The surprises run throughout scripture. Virtually all of the Old Testament prophets seem to be surprised to be speaking for God. Mary was surprised to be visited by the angel Gabriel and even more surprised to be told she would be the bearer of the Son of God (“How can this be?”). After his efforts to persecute the small groups who were following Jesus after his resurrection, Paul was sur- prised to find himself bringing the Gospel of the risen Christ all over the Roman Empire (“Last of all, as to someone untimely born, he appeared also to me. For I am the least of the apostles, unfit to be called an apostle, because I persecuted the church of God. But by the grace of God I am what I am, and his grace towards me has not been in vain.” 1 Cor 15:8-10)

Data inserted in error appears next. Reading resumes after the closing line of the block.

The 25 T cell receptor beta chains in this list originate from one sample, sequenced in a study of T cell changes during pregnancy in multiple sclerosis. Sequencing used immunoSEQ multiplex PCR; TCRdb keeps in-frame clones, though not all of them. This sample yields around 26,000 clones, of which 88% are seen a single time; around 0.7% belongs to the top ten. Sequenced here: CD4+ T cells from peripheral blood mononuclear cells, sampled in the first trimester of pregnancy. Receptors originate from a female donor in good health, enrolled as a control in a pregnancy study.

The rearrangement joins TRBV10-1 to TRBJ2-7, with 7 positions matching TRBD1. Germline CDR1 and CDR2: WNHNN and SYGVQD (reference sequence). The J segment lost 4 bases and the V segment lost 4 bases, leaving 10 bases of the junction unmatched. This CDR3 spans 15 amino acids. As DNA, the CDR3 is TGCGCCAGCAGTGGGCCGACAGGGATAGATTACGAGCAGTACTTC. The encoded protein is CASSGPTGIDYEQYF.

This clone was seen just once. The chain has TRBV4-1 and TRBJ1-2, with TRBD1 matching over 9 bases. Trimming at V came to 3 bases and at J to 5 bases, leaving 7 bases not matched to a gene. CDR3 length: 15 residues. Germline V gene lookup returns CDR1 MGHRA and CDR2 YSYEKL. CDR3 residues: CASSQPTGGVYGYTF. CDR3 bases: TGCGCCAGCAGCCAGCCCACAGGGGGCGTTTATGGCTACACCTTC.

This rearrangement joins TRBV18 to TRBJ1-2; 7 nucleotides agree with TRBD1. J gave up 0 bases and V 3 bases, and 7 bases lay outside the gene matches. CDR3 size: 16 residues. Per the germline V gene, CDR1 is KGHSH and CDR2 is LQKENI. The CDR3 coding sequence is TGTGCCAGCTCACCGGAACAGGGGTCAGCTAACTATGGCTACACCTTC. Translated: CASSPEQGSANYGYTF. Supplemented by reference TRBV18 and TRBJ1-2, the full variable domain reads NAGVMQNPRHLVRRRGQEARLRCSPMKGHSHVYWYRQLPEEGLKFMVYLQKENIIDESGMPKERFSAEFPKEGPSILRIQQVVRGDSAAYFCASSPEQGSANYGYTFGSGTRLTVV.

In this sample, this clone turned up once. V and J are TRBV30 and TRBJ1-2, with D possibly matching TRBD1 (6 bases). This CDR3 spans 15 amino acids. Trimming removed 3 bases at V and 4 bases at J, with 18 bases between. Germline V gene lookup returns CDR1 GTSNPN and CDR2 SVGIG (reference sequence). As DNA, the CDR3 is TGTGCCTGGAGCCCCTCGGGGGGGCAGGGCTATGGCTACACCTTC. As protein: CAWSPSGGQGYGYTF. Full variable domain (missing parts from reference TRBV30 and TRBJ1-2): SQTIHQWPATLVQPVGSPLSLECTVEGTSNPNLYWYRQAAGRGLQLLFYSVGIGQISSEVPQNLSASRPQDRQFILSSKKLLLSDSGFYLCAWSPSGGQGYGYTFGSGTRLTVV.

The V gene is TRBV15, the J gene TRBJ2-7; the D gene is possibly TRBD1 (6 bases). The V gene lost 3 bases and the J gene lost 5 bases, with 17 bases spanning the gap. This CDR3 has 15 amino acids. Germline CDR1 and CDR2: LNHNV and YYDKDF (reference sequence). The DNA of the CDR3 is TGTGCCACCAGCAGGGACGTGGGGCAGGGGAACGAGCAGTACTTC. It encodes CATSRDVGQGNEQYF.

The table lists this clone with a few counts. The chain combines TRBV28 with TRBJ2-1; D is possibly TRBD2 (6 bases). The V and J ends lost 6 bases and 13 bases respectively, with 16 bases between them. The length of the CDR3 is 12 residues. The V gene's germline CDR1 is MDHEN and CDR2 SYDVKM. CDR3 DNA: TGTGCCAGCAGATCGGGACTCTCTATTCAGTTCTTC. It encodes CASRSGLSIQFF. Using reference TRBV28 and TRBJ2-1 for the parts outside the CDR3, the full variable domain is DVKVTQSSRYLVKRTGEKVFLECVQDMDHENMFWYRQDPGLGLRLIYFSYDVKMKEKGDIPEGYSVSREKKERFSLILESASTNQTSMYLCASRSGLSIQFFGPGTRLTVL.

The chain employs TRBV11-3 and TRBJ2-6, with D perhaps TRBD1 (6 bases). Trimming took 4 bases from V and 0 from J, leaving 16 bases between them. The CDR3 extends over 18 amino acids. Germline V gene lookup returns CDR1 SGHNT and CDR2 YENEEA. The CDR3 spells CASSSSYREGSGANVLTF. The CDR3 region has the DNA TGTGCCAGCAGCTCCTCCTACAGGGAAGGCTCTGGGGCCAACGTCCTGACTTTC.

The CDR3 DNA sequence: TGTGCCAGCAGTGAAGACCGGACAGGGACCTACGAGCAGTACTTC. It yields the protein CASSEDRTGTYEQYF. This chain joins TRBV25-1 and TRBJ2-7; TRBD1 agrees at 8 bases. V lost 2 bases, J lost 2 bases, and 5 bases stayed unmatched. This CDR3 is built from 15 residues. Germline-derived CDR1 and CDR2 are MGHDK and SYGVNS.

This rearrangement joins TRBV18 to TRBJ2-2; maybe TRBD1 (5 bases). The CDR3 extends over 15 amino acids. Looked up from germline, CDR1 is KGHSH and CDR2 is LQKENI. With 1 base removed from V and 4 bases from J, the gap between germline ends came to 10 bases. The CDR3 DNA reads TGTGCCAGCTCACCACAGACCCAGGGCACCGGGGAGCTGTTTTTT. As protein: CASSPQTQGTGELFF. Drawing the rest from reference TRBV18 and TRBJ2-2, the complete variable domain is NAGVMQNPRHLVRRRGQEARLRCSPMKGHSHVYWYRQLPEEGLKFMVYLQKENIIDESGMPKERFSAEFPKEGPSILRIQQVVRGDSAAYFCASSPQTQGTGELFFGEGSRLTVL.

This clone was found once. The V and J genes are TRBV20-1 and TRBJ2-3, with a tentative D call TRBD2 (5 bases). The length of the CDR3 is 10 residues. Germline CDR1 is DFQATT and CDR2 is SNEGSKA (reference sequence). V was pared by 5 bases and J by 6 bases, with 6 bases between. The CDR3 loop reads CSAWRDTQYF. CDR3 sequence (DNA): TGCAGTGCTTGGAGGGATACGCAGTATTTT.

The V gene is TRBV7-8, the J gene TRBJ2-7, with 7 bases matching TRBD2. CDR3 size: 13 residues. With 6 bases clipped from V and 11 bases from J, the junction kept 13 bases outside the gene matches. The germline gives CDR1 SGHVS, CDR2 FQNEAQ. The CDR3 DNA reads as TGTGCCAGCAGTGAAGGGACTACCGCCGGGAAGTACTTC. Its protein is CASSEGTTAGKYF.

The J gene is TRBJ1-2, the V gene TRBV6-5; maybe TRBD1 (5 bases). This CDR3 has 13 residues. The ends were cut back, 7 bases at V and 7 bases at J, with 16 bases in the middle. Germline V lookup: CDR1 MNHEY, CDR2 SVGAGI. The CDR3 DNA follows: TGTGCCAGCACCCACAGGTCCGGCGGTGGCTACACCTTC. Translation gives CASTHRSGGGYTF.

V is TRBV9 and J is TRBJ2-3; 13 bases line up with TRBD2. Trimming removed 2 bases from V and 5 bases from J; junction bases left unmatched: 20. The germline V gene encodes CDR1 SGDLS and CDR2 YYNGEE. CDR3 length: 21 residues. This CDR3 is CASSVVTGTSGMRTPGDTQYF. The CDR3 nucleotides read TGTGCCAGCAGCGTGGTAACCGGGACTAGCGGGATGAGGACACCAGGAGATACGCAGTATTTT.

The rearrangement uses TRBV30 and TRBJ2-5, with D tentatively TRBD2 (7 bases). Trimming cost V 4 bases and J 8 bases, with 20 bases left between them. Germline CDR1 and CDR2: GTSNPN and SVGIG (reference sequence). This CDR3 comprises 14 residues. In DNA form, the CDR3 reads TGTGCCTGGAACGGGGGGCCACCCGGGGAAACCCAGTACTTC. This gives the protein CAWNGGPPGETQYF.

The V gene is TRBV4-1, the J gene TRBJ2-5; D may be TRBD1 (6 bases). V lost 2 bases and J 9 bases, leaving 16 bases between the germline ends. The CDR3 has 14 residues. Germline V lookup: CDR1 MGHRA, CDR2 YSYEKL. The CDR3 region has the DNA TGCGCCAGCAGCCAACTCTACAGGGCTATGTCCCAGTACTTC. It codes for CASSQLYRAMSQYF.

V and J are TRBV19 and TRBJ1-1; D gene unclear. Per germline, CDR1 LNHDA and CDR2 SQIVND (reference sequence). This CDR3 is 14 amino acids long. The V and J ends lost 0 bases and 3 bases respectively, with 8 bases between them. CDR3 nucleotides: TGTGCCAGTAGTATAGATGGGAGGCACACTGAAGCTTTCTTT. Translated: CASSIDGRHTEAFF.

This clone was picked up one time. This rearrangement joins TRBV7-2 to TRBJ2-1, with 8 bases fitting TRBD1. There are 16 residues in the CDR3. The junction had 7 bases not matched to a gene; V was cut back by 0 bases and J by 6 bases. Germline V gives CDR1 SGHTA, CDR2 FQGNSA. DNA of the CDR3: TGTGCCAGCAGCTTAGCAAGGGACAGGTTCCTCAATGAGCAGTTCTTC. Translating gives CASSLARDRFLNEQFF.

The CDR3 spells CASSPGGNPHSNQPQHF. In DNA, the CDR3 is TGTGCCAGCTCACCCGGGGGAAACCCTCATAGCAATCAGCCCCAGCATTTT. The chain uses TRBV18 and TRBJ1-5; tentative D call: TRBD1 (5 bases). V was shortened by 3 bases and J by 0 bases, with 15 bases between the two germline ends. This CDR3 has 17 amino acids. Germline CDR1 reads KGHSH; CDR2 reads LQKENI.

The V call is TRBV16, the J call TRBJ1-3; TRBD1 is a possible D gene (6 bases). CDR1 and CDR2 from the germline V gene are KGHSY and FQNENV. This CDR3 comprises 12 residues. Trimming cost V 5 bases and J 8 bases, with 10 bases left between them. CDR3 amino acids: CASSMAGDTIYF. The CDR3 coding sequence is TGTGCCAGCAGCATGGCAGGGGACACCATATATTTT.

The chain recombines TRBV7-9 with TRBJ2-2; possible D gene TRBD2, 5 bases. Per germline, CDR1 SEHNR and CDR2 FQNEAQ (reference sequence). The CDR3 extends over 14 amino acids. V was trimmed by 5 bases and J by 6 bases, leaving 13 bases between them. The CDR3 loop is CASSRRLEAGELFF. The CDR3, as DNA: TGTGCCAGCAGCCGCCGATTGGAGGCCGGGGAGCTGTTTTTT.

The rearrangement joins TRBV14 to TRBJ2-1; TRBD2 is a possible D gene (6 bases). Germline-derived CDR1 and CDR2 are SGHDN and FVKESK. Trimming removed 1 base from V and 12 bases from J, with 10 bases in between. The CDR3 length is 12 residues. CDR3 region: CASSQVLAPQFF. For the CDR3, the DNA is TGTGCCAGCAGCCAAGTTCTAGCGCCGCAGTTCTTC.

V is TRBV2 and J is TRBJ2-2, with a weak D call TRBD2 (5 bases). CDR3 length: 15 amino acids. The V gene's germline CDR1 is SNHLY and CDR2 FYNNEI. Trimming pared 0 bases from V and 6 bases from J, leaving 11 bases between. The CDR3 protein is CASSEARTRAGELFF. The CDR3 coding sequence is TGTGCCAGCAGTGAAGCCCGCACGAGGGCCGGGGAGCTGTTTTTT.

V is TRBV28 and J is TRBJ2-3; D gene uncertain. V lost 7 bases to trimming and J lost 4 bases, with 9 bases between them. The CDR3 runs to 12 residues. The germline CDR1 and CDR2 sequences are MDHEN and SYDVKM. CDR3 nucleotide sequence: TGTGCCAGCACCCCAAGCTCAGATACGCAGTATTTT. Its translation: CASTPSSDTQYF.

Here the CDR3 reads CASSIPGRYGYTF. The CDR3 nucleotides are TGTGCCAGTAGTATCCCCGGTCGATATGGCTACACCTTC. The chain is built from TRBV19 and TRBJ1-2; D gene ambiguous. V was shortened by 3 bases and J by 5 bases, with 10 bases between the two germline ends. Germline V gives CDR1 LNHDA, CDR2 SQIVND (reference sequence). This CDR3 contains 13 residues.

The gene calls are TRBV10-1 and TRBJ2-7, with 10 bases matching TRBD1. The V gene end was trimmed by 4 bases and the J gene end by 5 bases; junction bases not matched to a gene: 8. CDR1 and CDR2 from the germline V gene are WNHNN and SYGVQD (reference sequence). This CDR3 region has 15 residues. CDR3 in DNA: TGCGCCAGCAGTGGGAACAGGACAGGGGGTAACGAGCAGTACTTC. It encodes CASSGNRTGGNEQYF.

The greatest surprise of all is Christ’s resurrection. Everyone who thought that death would be the end of Jesus’ ministry of healing and hope was surprised by the empty tomb that Easter dawn. Death did not have the last word. Life and love did. The disciples were surprised again fifty days later when the rush of the Holy Spirit drove them out to proclaim the risen Christ and his kingdom. Followers of Jesus have been surprised ever since by the grace of God that forgives our sins, welcomes us into the kingdom, and sends us out (sometimes to odd places!) encouraged and empowered to share the good news of that kingdom.

This summer, keep your eyes open for ways God may surprise you.

God’s Peace,

Pr. Chris

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The Green Corner

Sponsored by the Green Team

The Environmental Price of the Border Wall